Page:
Most of the learners said they have never attended a science-outreach event. They were inspired by the young scientists’ stories and nearly half of them said they could see themselves pursuing a career in science. The learners also expressed a strong interest in more events of this kind, as well as mentorship during Grades 11 and 12 from peers at university. They asked about the salaries earned by astronomers, how long the studies take, and where astronomers are working in South Africa.

This initiative, started by two bright young scientists, hopefully marks the beginning of many more events of this kind. Mofokeng and Mbonani are already planning what to do on their next trip home.

News Archive

Prof Marais awarded the first UFS Book Prize for Distinguished Scholarship
2015-03-19

Prof Kobus Marais

Prof Kobus Marais, from the Department of Linguistics and Language Practice, was recently awarded the UFS Book Prize for Distinguished Scholarship for 2014.

The prize, awarded for its first time in 2014, consists of an inscribed certificate of honour with a monetary award of R50 000 paid into Marais’s research entity. The book for which Marais received this award is Translation Theory and Development Studies: A Complex Theory Approach (2014, Routledge, New York).

“It falls within the discipline of translation studies, but it is actually an interdisciplinary approach, linking translation studies and development studies,” says Marais.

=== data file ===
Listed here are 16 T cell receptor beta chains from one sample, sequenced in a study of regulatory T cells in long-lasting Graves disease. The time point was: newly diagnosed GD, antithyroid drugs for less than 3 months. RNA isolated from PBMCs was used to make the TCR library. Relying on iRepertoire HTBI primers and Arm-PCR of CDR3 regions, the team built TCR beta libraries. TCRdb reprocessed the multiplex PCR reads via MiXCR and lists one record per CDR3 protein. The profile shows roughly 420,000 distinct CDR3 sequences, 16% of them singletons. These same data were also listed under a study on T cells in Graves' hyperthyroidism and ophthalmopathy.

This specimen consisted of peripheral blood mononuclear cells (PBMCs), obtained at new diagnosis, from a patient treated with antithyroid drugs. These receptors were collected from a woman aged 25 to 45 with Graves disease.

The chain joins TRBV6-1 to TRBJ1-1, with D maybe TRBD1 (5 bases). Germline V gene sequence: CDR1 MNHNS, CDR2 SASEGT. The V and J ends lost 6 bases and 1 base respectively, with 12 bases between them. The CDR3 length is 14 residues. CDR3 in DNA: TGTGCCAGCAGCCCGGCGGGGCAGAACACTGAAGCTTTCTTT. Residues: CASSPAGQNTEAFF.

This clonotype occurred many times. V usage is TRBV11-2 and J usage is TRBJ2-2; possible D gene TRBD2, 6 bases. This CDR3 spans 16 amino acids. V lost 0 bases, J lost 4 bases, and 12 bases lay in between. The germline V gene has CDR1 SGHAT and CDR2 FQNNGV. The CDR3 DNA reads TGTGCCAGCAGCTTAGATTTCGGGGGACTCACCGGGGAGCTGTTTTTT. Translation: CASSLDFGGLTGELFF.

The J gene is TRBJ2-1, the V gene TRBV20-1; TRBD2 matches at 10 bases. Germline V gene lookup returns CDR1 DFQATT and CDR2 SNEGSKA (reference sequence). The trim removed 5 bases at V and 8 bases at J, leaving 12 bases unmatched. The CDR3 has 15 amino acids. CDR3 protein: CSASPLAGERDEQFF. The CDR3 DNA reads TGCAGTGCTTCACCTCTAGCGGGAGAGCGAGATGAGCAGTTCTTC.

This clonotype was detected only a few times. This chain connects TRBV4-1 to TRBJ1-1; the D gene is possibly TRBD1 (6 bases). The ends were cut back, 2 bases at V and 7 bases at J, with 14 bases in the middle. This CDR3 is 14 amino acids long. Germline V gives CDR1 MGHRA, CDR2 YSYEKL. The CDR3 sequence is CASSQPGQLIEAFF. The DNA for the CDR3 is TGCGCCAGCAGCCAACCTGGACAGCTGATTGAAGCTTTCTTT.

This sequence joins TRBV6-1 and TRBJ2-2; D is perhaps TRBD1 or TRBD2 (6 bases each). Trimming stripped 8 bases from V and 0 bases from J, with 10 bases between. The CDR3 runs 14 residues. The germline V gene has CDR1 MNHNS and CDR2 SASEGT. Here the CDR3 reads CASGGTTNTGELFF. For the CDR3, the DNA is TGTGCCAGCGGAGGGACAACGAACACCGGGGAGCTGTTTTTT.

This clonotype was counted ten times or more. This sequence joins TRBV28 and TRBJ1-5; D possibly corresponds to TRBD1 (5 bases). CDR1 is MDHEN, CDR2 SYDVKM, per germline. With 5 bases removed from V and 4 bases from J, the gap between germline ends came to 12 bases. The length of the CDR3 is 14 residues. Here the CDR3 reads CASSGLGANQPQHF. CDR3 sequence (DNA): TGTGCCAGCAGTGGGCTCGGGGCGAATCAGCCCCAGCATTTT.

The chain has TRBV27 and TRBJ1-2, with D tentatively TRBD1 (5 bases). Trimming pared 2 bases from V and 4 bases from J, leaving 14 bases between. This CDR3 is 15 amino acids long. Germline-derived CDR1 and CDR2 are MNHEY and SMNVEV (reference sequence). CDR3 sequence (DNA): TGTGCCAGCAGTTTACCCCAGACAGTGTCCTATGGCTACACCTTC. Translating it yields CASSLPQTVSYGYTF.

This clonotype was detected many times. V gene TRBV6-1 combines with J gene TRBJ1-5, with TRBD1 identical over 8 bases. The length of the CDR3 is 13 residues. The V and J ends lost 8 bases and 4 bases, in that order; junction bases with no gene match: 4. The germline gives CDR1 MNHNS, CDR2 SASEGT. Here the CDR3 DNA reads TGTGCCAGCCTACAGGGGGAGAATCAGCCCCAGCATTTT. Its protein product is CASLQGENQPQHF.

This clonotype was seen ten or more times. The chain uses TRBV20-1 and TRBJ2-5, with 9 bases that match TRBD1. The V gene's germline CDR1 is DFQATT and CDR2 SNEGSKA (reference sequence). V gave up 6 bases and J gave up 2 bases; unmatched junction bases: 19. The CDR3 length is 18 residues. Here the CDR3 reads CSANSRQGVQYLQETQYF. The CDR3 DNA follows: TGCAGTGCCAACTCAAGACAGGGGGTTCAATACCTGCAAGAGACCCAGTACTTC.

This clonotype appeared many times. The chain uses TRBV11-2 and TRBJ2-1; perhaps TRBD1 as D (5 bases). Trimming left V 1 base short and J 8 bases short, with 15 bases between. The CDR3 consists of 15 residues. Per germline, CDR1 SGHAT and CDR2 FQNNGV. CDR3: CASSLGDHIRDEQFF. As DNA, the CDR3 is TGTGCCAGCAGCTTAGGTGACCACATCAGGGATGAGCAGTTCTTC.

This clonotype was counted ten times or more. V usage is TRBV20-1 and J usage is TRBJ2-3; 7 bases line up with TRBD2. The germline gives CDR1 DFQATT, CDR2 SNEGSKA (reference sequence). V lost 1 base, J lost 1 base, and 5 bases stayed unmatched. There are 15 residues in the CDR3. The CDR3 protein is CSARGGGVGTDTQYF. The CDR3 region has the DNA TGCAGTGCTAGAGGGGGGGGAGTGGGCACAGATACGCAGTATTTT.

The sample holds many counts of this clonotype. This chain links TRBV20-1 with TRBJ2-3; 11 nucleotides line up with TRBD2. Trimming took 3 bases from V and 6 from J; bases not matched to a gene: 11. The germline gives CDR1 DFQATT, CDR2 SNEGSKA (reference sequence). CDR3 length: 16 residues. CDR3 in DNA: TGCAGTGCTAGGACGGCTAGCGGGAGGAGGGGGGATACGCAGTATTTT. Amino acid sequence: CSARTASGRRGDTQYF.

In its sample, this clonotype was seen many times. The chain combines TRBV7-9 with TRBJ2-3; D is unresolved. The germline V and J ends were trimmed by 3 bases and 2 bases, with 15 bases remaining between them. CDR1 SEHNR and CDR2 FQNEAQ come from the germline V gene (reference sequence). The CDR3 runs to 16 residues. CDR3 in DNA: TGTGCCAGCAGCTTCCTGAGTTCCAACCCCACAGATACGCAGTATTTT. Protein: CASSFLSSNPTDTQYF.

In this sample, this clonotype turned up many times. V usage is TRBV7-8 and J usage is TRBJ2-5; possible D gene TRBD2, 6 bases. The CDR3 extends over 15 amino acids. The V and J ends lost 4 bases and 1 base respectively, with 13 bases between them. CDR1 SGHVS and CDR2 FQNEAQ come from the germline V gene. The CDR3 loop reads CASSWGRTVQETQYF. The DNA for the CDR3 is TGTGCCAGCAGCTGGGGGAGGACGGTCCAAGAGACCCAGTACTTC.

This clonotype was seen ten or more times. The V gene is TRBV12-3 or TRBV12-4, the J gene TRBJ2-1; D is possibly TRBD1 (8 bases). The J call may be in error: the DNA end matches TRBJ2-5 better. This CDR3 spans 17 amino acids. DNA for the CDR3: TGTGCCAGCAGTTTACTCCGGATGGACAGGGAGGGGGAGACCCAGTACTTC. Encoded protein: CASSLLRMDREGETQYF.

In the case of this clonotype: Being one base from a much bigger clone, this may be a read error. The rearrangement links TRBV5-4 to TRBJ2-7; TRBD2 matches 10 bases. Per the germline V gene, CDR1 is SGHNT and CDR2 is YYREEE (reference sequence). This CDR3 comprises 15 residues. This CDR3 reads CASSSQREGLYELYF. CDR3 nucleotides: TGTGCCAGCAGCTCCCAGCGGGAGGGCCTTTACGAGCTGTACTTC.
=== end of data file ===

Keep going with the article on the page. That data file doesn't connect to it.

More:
Therefore, it aims to provide a philosophical underpinning to translation, and relate translation to development.

“The second aim flows from the first section’s argument that societies emerge out of, amongst others, complex translational interactions amongst individuals,” Marais says. “It will do so by conceptualising translation from a complexity and emergence point of view, and by relating this view on emergent semiotics to some of the most recent social research.”

It fulfils its aim further by providing empirical data from the South African context concerning the relationship between translation and development. The book intends to be interdisciplinary in nature, and to foster interdisciplinary research and dialogue by relating the newest trends in translation theory, i.e. agency theory in the sociology of translation, to development theory within sociology. 

“Data are drawn from fields that have received very little if any attention in translation studies, i.e. local economic development, the knowledge economy, and the informal economy, says Marais.”

The UFS Book Prize for Distinguished Scholarship was initiated in 2014 to bestow recognition on any permanent staff member of the UFS for outstanding publications which consist of research published as an original book, on the condition that the greater part (50% or more) of the book has not been published previously. This stimulates the production of significant and original contributions of international quality by our staff. In this way, the UFS is striving, through a series of award-winning books, to enhance the quality of specialised works published by our staff members.